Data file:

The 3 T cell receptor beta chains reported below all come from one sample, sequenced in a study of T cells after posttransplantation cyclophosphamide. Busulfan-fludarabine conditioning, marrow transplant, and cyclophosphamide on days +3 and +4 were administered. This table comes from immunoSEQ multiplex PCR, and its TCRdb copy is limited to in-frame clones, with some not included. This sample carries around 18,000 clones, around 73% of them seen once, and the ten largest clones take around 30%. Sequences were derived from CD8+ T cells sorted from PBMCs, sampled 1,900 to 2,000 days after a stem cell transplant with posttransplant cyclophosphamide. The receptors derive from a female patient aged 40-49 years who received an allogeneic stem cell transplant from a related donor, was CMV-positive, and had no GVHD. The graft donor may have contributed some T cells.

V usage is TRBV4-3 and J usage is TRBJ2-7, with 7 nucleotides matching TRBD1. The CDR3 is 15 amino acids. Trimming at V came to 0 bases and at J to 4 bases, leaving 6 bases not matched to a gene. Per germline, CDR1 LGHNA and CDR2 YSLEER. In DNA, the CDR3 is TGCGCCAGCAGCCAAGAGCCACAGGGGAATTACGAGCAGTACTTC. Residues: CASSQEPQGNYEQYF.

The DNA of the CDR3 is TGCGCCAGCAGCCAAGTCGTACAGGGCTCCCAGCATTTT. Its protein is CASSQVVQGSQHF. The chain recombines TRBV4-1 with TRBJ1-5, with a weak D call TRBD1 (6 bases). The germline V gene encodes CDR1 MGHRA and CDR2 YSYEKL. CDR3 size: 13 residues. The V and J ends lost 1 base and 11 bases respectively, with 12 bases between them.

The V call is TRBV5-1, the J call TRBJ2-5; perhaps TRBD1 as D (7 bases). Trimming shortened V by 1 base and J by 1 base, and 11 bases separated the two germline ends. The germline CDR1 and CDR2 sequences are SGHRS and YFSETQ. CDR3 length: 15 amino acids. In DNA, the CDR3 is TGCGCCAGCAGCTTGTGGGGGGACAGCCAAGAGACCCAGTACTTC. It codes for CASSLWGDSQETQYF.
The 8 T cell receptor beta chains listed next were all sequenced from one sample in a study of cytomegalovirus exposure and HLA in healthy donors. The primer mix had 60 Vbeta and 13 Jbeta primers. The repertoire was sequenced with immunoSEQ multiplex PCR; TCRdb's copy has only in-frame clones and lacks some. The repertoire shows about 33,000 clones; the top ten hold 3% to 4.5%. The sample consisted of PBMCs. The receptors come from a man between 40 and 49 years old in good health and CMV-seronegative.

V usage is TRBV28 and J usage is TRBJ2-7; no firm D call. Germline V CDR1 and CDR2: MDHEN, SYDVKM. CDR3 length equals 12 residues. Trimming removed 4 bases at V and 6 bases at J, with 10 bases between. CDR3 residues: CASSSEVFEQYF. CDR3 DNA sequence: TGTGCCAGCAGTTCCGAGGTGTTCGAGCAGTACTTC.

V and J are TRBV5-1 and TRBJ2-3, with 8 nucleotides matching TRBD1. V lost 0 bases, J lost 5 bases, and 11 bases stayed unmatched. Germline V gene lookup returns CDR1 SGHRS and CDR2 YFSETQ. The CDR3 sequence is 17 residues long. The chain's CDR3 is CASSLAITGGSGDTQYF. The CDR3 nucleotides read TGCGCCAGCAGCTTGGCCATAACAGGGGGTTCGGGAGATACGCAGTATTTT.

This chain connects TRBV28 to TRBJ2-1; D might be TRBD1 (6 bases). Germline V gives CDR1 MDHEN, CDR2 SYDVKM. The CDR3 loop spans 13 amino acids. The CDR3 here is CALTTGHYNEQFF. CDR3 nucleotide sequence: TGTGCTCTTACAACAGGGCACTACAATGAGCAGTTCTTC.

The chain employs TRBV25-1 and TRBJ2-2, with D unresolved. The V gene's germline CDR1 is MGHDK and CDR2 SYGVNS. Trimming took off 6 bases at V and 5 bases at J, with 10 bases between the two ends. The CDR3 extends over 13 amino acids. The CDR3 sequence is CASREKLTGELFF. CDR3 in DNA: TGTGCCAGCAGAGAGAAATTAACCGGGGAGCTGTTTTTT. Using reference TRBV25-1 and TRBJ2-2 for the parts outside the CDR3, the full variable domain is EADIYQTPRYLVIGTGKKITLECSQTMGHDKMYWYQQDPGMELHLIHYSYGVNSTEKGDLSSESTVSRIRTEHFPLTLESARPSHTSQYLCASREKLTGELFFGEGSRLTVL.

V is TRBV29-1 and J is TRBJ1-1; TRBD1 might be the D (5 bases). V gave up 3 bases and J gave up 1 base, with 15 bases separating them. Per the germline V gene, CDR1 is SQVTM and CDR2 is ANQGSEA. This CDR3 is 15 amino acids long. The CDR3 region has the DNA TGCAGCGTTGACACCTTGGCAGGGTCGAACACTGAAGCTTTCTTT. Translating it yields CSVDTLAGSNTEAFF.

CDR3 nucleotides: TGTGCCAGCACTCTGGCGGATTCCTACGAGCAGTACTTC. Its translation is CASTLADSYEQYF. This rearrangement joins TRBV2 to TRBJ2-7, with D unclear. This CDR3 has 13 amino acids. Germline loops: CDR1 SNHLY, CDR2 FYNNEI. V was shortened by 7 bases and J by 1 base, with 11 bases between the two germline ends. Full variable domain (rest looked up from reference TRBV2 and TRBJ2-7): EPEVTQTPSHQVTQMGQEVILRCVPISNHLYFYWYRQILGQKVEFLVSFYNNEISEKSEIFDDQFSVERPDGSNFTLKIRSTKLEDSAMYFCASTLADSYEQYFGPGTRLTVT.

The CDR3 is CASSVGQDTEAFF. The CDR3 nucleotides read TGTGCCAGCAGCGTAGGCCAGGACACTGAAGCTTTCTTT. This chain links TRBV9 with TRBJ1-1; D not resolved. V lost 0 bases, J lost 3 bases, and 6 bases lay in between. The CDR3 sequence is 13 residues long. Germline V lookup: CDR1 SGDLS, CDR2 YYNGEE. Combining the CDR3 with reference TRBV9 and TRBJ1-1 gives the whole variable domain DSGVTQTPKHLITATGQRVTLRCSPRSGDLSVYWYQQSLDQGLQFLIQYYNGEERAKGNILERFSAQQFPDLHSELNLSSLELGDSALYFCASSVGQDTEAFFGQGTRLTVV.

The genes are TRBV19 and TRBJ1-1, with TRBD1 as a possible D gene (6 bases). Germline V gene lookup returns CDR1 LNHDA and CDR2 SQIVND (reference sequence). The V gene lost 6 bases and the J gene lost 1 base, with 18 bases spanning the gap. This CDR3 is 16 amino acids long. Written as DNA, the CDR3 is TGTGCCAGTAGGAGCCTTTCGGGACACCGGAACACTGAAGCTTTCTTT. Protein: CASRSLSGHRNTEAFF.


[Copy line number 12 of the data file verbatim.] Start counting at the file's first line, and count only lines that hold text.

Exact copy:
The CDR3 is CASSVGQDTEAFF. The CDR3 nucleotides read TGTGCCAGCAGCGTAGGCCAGGACACTGAAGCTTTCTTT. This chain links TRBV9 with TRBJ1-1; D not resolved. V lost 0 bases, J lost 3 bases, and 6 bases lay in between. The CDR3 sequence is 13 residues long. Germline V lookup: CDR1 SGDLS, CDR2 YYNGEE. Combining the CDR3 with reference TRBV9 and TRBJ1-1 gives the whole variable domain DSGVTQTPKHLITATGQRVTLRCSPRSGDLSVYWYQQSLDQGLQFLIQYYNGEERAKGNILERFSAQQFPDLHSELNLSSLELGDSALYFCASSVGQDTEAFFGQGTRLTVV.